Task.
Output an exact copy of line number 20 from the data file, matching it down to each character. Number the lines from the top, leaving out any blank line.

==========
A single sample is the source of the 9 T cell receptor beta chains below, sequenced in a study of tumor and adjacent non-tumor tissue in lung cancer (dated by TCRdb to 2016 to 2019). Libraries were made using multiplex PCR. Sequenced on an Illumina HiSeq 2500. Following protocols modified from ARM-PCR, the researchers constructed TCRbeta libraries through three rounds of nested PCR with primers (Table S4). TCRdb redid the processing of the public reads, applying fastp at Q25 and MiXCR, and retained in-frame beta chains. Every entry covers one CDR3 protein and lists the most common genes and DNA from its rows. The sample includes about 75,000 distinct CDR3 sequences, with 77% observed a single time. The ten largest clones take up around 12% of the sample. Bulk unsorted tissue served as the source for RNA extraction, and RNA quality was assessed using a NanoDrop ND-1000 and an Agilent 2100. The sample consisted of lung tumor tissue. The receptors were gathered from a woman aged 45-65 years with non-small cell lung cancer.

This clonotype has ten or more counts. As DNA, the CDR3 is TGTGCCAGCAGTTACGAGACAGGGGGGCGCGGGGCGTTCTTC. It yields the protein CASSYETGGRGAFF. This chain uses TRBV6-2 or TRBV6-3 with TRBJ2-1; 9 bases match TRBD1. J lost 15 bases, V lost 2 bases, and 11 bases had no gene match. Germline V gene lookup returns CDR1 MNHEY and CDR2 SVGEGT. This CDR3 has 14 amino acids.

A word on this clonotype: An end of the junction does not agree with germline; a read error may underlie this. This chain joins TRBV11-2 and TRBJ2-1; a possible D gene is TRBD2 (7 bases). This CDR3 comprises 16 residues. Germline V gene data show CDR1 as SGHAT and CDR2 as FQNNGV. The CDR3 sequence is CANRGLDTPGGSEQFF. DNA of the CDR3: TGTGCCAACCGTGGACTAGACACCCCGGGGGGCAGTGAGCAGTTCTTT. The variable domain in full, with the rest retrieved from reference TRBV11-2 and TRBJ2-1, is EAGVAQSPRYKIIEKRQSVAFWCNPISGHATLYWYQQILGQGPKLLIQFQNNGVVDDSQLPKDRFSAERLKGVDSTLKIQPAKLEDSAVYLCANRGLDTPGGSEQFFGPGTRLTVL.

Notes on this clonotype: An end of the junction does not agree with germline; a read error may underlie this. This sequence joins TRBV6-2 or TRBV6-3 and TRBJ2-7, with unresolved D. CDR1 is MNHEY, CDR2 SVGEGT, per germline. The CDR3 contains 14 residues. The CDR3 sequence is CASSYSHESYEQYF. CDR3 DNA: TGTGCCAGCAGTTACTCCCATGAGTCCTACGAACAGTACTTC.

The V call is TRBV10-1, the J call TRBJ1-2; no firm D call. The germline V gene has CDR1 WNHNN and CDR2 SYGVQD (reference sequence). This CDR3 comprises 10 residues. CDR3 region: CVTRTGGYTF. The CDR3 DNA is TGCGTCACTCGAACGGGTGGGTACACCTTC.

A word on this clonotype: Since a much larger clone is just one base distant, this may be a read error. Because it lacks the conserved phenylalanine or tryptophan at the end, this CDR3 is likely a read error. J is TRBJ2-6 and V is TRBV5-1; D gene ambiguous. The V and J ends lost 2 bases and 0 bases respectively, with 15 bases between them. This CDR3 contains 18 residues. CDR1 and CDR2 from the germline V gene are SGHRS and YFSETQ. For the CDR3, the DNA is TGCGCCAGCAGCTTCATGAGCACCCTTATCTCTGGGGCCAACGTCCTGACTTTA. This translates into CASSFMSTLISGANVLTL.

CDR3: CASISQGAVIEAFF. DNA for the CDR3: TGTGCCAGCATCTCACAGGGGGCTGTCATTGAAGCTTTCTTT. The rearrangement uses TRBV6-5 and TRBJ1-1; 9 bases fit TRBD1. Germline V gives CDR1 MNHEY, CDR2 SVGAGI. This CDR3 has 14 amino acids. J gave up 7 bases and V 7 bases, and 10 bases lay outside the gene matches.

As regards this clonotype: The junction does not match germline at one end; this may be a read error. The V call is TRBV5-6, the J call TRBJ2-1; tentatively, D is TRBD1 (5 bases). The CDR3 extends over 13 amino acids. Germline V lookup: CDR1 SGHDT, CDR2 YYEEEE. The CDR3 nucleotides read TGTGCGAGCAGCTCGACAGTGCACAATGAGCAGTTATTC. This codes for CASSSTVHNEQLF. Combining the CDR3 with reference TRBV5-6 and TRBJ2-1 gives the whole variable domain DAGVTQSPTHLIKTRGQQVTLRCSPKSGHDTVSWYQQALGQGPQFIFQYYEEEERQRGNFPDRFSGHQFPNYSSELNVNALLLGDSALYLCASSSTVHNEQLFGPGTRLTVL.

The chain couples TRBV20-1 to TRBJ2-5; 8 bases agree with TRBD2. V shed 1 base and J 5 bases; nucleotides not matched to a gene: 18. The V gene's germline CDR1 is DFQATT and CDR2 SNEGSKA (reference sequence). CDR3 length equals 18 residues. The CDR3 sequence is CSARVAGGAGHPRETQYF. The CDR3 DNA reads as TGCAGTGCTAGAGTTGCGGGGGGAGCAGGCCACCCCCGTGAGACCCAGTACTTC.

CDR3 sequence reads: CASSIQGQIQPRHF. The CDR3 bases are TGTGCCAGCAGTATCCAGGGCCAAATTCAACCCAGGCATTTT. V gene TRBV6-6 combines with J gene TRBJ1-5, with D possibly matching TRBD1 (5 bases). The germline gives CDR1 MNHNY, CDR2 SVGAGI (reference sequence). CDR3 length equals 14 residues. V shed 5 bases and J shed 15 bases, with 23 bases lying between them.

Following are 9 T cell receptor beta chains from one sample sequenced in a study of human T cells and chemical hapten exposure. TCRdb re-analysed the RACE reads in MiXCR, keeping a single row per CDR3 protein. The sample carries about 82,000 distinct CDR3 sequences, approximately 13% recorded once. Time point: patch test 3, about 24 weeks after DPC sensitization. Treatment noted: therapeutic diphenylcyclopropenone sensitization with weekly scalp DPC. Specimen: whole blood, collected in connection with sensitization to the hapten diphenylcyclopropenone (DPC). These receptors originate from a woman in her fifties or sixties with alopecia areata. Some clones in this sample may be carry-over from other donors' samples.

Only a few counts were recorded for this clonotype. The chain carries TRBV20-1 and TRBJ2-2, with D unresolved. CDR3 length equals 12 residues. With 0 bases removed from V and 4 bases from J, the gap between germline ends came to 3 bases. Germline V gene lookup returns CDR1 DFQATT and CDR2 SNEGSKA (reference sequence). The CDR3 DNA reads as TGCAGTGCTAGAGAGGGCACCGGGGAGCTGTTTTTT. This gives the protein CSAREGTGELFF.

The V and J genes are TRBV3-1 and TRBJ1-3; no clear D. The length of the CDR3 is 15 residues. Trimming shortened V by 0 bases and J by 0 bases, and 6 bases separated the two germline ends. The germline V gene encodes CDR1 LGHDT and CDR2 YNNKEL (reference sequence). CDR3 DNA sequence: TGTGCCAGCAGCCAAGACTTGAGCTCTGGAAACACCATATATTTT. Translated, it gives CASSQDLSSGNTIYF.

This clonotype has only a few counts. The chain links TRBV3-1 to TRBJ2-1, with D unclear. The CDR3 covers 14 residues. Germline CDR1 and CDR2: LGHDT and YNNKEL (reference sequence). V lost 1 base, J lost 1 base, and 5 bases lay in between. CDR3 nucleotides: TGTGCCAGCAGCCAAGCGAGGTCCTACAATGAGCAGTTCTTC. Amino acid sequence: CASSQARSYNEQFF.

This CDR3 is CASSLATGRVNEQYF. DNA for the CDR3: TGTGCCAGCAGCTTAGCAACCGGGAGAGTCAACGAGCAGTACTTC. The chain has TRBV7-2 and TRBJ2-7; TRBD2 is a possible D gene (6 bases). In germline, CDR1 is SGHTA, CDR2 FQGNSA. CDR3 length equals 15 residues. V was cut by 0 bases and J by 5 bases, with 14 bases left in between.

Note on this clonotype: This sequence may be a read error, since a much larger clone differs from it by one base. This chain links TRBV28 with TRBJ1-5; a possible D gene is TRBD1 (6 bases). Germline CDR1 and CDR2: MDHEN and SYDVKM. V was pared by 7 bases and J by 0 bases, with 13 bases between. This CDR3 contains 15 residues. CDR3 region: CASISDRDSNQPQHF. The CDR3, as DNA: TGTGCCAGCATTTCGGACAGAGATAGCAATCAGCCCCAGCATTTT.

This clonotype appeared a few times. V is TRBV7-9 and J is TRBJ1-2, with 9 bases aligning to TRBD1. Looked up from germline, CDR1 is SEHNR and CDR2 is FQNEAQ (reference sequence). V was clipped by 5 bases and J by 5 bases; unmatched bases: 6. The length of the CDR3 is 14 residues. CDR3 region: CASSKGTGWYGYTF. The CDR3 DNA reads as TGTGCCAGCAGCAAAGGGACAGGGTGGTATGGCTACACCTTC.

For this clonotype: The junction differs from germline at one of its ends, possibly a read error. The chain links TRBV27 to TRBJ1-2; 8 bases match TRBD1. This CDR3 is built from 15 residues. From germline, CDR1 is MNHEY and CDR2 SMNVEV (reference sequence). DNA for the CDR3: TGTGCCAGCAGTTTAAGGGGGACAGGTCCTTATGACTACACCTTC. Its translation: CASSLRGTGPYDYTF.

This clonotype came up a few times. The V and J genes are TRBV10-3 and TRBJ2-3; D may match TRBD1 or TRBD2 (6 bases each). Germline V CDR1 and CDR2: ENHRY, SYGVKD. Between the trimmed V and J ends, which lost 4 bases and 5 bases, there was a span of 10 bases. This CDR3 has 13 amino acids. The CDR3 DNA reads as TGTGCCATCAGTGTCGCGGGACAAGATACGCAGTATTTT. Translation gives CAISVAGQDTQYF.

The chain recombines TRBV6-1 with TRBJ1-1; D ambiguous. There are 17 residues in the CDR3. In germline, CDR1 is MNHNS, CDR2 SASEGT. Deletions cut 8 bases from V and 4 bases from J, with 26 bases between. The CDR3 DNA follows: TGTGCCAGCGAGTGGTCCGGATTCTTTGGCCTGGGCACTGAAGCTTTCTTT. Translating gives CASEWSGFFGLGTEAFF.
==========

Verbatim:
The chain recombines TRBV6-1 with TRBJ1-1; D ambiguous. There are 17 residues in the CDR3. In germline, CDR1 is MNHNS, CDR2 SASEGT. Deletions cut 8 bases from V and 4 bases from J, with 26 bases between. The CDR3 DNA follows: TGTGCCAGCGAGTGGTCCGGATTCTTTGGCCTGGGCACTGAAGCTTTCTTT. Translating gives CASEWSGFFGLGTEAFF.